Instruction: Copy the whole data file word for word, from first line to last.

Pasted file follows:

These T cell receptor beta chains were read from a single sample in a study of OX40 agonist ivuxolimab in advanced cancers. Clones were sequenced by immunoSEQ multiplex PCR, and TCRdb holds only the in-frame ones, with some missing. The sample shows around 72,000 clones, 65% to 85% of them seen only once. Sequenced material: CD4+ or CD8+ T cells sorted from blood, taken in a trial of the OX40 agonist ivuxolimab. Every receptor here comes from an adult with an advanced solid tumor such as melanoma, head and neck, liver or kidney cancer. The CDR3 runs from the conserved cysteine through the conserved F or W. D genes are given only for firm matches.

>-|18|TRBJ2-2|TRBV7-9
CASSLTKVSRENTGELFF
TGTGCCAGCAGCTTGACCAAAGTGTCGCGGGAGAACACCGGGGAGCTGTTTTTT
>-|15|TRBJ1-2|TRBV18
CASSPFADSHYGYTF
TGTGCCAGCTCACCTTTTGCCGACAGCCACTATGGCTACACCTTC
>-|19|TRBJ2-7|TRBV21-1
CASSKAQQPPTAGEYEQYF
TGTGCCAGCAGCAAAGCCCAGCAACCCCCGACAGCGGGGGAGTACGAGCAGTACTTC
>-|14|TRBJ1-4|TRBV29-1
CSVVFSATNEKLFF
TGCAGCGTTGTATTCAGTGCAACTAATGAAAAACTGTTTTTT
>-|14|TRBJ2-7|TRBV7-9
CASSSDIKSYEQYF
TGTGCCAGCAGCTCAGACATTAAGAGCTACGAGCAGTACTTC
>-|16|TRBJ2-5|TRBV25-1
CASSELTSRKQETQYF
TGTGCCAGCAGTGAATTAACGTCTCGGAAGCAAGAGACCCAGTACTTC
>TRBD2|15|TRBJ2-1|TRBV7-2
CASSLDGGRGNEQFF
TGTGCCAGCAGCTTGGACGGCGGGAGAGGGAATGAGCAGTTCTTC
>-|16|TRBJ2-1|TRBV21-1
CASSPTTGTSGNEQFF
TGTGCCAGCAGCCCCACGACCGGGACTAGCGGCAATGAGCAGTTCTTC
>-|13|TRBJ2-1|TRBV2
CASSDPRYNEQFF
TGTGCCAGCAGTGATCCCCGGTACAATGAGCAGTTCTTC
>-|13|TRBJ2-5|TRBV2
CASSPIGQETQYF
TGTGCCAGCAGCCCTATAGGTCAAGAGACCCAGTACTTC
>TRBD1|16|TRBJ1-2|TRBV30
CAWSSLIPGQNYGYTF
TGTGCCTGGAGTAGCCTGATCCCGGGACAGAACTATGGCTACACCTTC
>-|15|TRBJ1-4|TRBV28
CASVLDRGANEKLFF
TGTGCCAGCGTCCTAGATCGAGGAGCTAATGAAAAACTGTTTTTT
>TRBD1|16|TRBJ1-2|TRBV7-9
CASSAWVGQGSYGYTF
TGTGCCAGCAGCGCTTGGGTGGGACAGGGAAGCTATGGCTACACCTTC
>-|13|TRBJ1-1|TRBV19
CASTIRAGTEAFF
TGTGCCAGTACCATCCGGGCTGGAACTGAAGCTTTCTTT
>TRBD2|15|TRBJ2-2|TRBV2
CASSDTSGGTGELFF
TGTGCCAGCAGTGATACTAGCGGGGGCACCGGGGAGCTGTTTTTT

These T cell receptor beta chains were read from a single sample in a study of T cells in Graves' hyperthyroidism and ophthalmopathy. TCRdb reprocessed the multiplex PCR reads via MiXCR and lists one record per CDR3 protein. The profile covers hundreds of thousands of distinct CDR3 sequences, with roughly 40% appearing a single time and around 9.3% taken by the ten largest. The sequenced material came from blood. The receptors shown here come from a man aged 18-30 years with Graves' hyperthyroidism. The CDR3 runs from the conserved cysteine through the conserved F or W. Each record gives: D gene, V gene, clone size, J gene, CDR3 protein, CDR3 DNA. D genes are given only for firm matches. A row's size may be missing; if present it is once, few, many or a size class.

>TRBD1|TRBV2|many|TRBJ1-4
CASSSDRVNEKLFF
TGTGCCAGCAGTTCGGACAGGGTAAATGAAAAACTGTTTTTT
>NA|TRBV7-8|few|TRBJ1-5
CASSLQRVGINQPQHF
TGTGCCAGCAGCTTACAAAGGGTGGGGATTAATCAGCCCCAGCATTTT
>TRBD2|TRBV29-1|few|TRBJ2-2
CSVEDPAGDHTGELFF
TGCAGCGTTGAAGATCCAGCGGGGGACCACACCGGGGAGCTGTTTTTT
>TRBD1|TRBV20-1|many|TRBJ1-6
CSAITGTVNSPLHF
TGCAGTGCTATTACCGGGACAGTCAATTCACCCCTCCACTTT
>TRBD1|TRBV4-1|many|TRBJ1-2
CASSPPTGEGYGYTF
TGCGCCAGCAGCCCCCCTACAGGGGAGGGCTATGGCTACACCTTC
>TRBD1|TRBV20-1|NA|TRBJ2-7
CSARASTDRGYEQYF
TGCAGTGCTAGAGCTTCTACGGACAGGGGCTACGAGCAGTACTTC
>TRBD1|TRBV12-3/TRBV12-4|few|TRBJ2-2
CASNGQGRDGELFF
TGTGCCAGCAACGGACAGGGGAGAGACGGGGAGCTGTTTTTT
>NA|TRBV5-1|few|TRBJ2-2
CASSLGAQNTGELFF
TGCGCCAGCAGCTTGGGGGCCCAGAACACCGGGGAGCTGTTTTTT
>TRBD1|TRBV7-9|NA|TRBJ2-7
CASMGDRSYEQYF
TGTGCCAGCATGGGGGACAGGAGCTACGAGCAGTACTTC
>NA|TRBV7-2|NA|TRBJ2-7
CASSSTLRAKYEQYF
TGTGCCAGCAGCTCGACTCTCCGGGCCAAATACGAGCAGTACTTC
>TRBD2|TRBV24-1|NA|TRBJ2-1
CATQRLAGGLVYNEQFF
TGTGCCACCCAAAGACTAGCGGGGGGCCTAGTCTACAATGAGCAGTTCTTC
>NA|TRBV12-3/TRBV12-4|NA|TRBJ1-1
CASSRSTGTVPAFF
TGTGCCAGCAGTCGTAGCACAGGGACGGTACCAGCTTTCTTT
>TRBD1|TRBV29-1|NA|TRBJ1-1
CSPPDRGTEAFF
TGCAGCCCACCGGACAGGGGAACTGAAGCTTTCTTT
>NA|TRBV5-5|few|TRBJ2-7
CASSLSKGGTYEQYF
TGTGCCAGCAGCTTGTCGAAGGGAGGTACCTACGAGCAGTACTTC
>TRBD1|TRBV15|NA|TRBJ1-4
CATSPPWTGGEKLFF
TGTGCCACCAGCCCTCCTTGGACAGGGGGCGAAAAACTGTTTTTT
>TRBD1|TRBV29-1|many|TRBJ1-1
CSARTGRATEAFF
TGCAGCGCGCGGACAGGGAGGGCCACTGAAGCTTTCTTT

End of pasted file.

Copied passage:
These T cell receptor beta chains were read from a single sample in a study of OX40 agonist ivuxolimab in advanced cancers. Clones were sequenced by immunoSEQ multiplex PCR, and TCRdb holds only the in-frame ones, with some missing. The sample shows around 72,000 clones, 65% to 85% of them seen only once. Sequenced material: CD4+ or CD8+ T cells sorted from blood, taken in a trial of the OX40 agonist ivuxolimab. Every receptor here comes from an adult with an advanced solid tumor such as melanoma, head and neck, liver or kidney cancer. The CDR3 runs from the conserved cysteine through the conserved F or W. D genes are given only for firm matches.

>-|18|TRBJ2-2|TRBV7-9
CASSLTKVSRENTGELFF
TGTGCCAGCAGCTTGACCAAAGTGTCGCGGGAGAACACCGGGGAGCTGTTTTTT
>-|15|TRBJ1-2|TRBV18
CASSPFADSHYGYTF
TGTGCCAGCTCACCTTTTGCCGACAGCCACTATGGCTACACCTTC
>-|19|TRBJ2-7|TRBV21-1
CASSKAQQPPTAGEYEQYF
TGTGCCAGCAGCAAAGCCCAGCAACCCCCGACAGCGGGGGAGTACGAGCAGTACTTC
>-|14|TRBJ1-4|TRBV29-1
CSVVFSATNEKLFF
TGCAGCGTTGTATTCAGTGCAACTAATGAAAAACTGTTTTTT
>-|14|TRBJ2-7|TRBV7-9
CASSSDIKSYEQYF
TGTGCCAGCAGCTCAGACATTAAGAGCTACGAGCAGTACTTC
>-|16|TRBJ2-5|TRBV25-1
CASSELTSRKQETQYF
TGTGCCAGCAGTGAATTAACGTCTCGGAAGCAAGAGACCCAGTACTTC
>TRBD2|15|TRBJ2-1|TRBV7-2
CASSLDGGRGNEQFF
TGTGCCAGCAGCTTGGACGGCGGGAGAGGGAATGAGCAGTTCTTC
>-|16|TRBJ2-1|TRBV21-1
CASSPTTGTSGNEQFF
TGTGCCAGCAGCCCCACGACCGGGACTAGCGGCAATGAGCAGTTCTTC
>-|13|TRBJ2-1|TRBV2
CASSDPRYNEQFF
TGTGCCAGCAGTGATCCCCGGTACAATGAGCAGTTCTTC
>-|13|TRBJ2-5|TRBV2
CASSPIGQETQYF
TGTGCCAGCAGCCCTATAGGTCAAGAGACCCAGTACTTC
>TRBD1|16|TRBJ1-2|TRBV30
CAWSSLIPGQNYGYTF
TGTGCCTGGAGTAGCCTGATCCCGGGACAGAACTATGGCTACACCTTC
>-|15|TRBJ1-4|TRBV28
CASVLDRGANEKLFF
TGTGCCAGCGTCCTAGATCGAGGAGCTAATGAAAAACTGTTTTTT
>TRBD1|16|TRBJ1-2|TRBV7-9
CASSAWVGQGSYGYTF
TGTGCCAGCAGCGCTTGGGTGGGACAGGGAAGCTATGGCTACACCTTC
>-|13|TRBJ1-1|TRBV19
CASTIRAGTEAFF
TGTGCCAGTACCATCCGGGCTGGAACTGAAGCTTTCTTT
>TRBD2|15|TRBJ2-2|TRBV2
CASSDTSGGTGELFF
TGTGCCAGCAGTGATACTAGCGGGGGCACCGGGGAGCTGTTTTTT

These T cell receptor beta chains were read from a single sample in a study of T cells in Graves' hyperthyroidism and ophthalmopathy. TCRdb reprocessed the multiplex PCR reads via MiXCR and lists one record per CDR3 protein. The profile covers hundreds of thousands of distinct CDR3 sequences, with roughly 40% appearing a single time and around 9.3% taken by the ten largest. The sequenced material came from blood. The receptors shown here come from a man aged 18-30 years with Graves' hyperthyroidism. The CDR3 runs from the conserved cysteine through the conserved F or W. Each record gives: D gene, V gene, clone size, J gene, CDR3 protein, CDR3 DNA. D genes are given only for firm matches. A row's size may be missing; if present it is once, few, many or a size class.

>TRBD1|TRBV2|many|TRBJ1-4
CASSSDRVNEKLFF
TGTGCCAGCAGTTCGGACAGGGTAAATGAAAAACTGTTTTTT
>NA|TRBV7-8|few|TRBJ1-5
CASSLQRVGINQPQHF
TGTGCCAGCAGCTTACAAAGGGTGGGGATTAATCAGCCCCAGCATTTT
>TRBD2|TRBV29-1|few|TRBJ2-2
CSVEDPAGDHTGELFF
TGCAGCGTTGAAGATCCAGCGGGGGACCACACCGGGGAGCTGTTTTTT
>TRBD1|TRBV20-1|many|TRBJ1-6
CSAITGTVNSPLHF
TGCAGTGCTATTACCGGGACAGTCAATTCACCCCTCCACTTT
>TRBD1|TRBV4-1|many|TRBJ1-2
CASSPPTGEGYGYTF
TGCGCCAGCAGCCCCCCTACAGGGGAGGGCTATGGCTACACCTTC
>TRBD1|TRBV20-1|NA|TRBJ2-7
CSARASTDRGYEQYF
TGCAGTGCTAGAGCTTCTACGGACAGGGGCTACGAGCAGTACTTC
>TRBD1|TRBV12-3/TRBV12-4|few|TRBJ2-2
CASNGQGRDGELFF
TGTGCCAGCAACGGACAGGGGAGAGACGGGGAGCTGTTTTTT
>NA|TRBV5-1|few|TRBJ2-2
CASSLGAQNTGELFF
TGCGCCAGCAGCTTGGGGGCCCAGAACACCGGGGAGCTGTTTTTT
>TRBD1|TRBV7-9|NA|TRBJ2-7
CASMGDRSYEQYF
TGTGCCAGCATGGGGGACAGGAGCTACGAGCAGTACTTC
>NA|TRBV7-2|NA|TRBJ2-7
CASSSTLRAKYEQYF
TGTGCCAGCAGCTCGACTCTCCGGGCCAAATACGAGCAGTACTTC
>TRBD2|TRBV24-1|NA|TRBJ2-1
CATQRLAGGLVYNEQFF
TGTGCCACCCAAAGACTAGCGGGGGGCCTAGTCTACAATGAGCAGTTCTTC
>NA|TRBV12-3/TRBV12-4|NA|TRBJ1-1
CASSRSTGTVPAFF
TGTGCCAGCAGTCGTAGCACAGGGACGGTACCAGCTTTCTTT
>TRBD1|TRBV29-1|NA|TRBJ1-1
CSPPDRGTEAFF
TGCAGCCCACCGGACAGGGGAACTGAAGCTTTCTTT
>NA|TRBV5-5|few|TRBJ2-7
CASSLSKGGTYEQYF
TGTGCCAGCAGCTTGTCGAAGGGAGGTACCTACGAGCAGTACTTC
>TRBD1|TRBV15|NA|TRBJ1-4
CATSPPWTGGEKLFF
TGTGCCACCAGCCCTCCTTGGACAGGGGGCGAAAAACTGTTTTTT
>TRBD1|TRBV29-1|many|TRBJ1-1
CSARTGRATEAFF
TGCAGCGCGCGGACAGGGAGGGCCACTGAAGCTTTCTTT